roadchamp Moal's Hot Rods
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Gallery Index
1934 Zephyr
JR's 32
Hot Rod Heros Pedal Car
California Speedster
Moal Muira
Rochester Diedt Special
Racing Green Roadchamp
Spirit of Rett Roadchamp
T-Bar Chassis
Steve Moal
V8 Special
Licorice Streak
Sedeuced - Riddler
32 2 Low
Speedway Special
Aghassi Royale
Roadchamp 5 Window
Tracknose 29
Lil john
  Gatto     Overview | << |1 of 29| >> - - | start slideshow |
slideshow imageGatto from The House of Moal
Even within the rarified coachwork ethic, it takes more than hand, eye, template and tool to create a unique motoring conveyance like this superbly-executed and technologically-advanced high performance coupe. First, there is a translation from passion -- a passion for the automotive arts borne not only of familiarity with elevated driving experiences, but also of a personal fondness for the special forms and sculpted shapes that have imparted timeless notions of speed. Motifs that have for more than a half century signified heritage, tradition, enduring affect. Qualities attached to great automotive marques. Ferrari, Maserati. Porsche. Mercedes-Benz. Alfa Romeo. Duesenberg. Packard. Chrysler.

It is no coincidence, either, that the lineage of many of these automobiles is inseparable from the coachwork tradition, wherin a combine of like-minded craftsmen within early carrozzeria ("carriage works" in the Italian) orchestrated a process of assemblage--chassis, body, engine and driveline, wheels, upholstery, intrumentation and appointments-that would culminate in the final production: a unique motor car built to harness the dreams of owner and builder alike. Again, these houses bear legendary names of their masters: Brianza, Pinin Farina, Touring, Zagato, Viotti. That valued heritage continues today in the Oakland, California, shops of Moal Coachbuilders.

To create this remarkable vehicle, coachworks master Steve Moal and owner Bill Grimsley have engaged many of the same processes that guided the carrozzeria masters of the early 20th Century. Grimsley, a retired investment manager, knew he wanted a distinct vehicle that would amalgamate a number of ideas regarding form and function, convenience, performance and efficiency.

An experienced collector, amateur sports car racer and long-time motorsports aficionado, he knew he would like to own and drive a distinctive vehicle that was highly responsive (stiff and with the handling characteristics of a thoroughbred race car), light and lithe (like a Lotus), one that would incorporate front-mounted power and driveline from an iconic engine that bespeaks not only a special aesthetic--but stands at the ready to deliver vigourous horsepower (the Ferrari 250 GTO motor--one long-associated with the Ferrari Testa Rossa sports racer). The vehicle would have to have amenities that in his experience were missing in more traditional sports models: air conditioning, comfortable seating, a fail-safe cooling system, bold, easy-to-read instumentation, a sure and equitably-matched manual transmission--and the most effective braking system available today. This would be no lawn-locked show car, but a ready-to-rumble backcountry sprinter.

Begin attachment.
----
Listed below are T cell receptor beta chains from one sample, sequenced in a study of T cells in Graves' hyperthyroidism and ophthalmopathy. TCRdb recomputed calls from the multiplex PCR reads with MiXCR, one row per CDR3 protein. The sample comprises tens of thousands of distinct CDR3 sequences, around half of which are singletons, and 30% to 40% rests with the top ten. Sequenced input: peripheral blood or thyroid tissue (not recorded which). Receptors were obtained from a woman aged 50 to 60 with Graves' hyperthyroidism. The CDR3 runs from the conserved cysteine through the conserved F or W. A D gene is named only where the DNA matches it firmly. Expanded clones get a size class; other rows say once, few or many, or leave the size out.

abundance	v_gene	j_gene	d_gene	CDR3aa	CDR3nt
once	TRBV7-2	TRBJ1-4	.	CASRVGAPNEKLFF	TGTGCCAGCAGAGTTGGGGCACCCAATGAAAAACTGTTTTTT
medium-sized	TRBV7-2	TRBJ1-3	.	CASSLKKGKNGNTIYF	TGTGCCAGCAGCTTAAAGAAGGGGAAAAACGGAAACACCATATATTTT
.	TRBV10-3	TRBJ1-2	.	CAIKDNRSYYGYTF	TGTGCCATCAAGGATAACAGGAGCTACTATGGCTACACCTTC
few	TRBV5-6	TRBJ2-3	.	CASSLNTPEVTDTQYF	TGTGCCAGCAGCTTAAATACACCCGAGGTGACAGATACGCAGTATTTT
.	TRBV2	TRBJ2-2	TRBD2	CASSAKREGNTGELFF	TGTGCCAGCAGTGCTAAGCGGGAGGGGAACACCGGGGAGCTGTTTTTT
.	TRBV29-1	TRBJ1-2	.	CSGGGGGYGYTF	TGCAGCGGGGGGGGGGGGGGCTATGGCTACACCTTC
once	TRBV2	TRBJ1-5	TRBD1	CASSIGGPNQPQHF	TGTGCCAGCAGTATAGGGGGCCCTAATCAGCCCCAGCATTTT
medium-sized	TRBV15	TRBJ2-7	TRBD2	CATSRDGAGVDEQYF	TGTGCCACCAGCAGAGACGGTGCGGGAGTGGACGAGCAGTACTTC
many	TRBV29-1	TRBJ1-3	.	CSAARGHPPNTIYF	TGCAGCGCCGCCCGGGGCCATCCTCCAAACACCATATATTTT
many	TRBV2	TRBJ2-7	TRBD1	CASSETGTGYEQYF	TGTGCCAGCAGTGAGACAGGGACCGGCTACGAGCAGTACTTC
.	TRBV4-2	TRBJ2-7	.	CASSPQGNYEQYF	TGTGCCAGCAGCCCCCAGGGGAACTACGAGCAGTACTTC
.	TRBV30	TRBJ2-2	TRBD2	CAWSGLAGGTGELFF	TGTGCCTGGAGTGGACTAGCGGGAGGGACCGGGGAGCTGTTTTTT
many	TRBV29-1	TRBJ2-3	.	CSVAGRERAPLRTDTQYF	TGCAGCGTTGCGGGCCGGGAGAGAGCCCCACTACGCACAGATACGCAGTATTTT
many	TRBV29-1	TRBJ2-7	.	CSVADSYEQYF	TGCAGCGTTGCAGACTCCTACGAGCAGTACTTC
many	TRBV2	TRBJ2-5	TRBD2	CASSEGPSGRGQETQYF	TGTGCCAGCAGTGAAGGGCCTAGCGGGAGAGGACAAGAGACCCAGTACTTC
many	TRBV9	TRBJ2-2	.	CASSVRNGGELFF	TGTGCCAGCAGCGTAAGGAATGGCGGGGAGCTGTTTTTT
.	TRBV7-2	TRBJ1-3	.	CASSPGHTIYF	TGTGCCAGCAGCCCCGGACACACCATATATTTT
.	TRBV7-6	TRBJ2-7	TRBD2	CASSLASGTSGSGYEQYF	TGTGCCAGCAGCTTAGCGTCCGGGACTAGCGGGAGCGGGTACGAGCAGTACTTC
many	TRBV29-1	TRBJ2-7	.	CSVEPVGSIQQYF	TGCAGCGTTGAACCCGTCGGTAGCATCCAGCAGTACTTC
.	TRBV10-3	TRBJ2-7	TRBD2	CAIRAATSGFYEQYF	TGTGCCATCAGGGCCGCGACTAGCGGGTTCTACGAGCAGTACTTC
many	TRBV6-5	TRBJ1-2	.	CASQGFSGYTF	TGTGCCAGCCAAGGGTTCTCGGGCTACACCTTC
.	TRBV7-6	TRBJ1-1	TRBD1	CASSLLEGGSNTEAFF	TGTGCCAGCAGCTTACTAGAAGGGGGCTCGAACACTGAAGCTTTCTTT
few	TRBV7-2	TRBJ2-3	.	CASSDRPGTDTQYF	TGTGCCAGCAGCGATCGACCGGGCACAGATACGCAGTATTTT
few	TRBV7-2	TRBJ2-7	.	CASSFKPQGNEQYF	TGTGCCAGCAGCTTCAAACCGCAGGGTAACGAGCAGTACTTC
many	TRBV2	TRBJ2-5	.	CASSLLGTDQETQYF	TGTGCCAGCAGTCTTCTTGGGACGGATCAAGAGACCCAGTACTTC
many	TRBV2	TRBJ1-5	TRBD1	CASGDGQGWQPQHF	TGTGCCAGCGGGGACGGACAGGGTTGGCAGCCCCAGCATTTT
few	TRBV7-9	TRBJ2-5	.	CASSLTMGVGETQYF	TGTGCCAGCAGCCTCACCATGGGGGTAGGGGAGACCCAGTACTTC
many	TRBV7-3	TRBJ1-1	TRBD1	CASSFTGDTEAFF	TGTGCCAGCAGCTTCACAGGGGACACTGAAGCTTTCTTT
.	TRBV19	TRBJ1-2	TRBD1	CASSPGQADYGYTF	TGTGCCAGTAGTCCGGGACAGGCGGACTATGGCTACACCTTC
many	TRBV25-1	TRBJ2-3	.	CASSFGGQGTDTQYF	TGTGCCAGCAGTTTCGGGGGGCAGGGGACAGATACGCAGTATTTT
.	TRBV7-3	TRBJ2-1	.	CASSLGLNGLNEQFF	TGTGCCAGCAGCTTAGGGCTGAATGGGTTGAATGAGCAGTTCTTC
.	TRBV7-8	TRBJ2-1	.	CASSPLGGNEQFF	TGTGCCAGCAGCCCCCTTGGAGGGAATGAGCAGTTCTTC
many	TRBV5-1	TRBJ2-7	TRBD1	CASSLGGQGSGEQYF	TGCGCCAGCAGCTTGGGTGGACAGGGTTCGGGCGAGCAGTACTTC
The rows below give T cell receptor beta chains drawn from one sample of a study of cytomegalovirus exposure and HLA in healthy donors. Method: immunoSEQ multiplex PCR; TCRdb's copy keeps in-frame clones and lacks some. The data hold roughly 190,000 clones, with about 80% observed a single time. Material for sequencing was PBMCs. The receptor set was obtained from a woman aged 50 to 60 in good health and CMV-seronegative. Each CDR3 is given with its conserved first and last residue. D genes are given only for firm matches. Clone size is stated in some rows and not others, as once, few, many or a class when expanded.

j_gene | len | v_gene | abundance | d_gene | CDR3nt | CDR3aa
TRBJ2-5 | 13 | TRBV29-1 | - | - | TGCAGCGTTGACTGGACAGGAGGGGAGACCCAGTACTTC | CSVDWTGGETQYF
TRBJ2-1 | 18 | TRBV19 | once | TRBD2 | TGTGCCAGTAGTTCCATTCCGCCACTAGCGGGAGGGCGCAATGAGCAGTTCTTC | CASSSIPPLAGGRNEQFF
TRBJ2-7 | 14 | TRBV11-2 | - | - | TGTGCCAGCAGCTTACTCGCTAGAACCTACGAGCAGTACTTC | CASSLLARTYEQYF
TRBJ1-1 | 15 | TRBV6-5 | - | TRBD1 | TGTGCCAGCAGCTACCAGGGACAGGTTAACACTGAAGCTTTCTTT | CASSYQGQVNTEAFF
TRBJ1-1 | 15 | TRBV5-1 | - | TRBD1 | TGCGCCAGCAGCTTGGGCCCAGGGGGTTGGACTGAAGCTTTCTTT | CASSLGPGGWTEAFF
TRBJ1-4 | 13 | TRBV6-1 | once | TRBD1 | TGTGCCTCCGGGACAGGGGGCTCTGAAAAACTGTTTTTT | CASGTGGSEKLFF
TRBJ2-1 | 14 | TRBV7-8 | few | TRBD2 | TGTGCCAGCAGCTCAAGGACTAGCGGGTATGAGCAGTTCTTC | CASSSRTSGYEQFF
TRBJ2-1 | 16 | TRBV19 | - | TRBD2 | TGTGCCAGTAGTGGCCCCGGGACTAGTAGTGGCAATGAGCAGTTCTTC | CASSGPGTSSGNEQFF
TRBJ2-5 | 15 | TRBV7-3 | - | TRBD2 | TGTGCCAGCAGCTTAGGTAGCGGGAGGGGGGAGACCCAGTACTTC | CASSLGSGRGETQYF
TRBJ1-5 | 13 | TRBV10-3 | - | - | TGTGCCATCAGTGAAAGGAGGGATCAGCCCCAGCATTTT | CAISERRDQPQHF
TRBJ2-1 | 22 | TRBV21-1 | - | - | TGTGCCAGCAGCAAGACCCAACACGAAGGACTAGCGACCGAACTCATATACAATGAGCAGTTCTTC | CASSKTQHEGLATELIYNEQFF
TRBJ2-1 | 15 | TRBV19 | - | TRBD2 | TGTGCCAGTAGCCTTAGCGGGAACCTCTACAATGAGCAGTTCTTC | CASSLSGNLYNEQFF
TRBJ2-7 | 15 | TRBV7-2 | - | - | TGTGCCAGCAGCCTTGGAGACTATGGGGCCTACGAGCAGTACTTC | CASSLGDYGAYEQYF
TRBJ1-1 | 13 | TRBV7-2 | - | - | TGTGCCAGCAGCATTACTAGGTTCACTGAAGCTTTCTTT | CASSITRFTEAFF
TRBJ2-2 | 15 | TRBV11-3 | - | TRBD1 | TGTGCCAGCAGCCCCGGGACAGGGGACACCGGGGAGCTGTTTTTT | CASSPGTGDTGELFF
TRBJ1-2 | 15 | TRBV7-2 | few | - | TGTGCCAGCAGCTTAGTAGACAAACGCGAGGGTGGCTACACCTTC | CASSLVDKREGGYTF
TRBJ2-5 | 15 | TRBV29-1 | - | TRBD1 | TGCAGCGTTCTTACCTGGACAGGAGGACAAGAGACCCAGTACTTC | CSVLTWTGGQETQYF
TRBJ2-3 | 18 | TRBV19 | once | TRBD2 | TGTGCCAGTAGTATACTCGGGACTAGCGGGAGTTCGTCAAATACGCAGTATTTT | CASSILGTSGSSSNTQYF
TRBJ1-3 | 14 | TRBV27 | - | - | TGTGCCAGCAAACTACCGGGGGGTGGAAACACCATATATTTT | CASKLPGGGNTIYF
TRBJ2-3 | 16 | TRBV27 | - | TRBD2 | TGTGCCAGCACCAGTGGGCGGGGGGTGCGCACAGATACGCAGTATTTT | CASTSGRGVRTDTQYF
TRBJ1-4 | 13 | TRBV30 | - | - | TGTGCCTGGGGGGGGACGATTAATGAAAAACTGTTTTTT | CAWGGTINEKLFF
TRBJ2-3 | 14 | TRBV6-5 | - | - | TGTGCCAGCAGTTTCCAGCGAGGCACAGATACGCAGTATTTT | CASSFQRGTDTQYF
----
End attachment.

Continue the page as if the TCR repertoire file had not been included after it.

He would also seek the rare unification of design simplicity with functional accoutrements. Unique door handles, cabin and engine compartment vents, filler cap, grille, wheels, body accents. This would be a cumulative challenge that would broach no afterthoughts, add-ons or post-construction modifications.

Ever-present during the evolutionary phases of this coupe's three-year construction, Grimsley remains in awe of the Moal artisans and craftsmen who've created and assembled the vehicle. Everything from the smallest components like door hinges to the Borrani wheels to the substantial chassis itself. He pays tribute to this team for their creative and attentive workmanship, lavishing particular praise on Moal metalsmith Jimmy Kilroy, who so adroitly fashioned the aluminum bodywork as well as many of the exterior metal touches--the Mercedes-like fender vents, the exquisite circular grille, so reminiscent of early Maserati Grand Prix racers, the subtle fender creases that again impart a sense of motion and balance, the graceful, integrated topside cabin vents nestled ingeniously in the small rooftop bubble crevice.

His only lament is that when the car is finished much of the team's exquisitely-crafted handiwork will be hidden 'neath body, cabin and motor compartments.

Chassis: Semi-monocoque with riveted and glued stressed panels
Engine: Ferrari 250 GTO Spec
Horspower: 300 @ 7800 RPM
Transmission: Tremec 5 speed
Weight: 2300 lbs
Wheels: Borrani wire
Tires: Michelin 6.00 x 16
Upholstery: Custom tubular seat frames covered in leather
Wheelbase: 96"
Front track: 58"
Rear track: 571/2"
Fuel Capacity: 15 Gallons
michael moal Steve Moal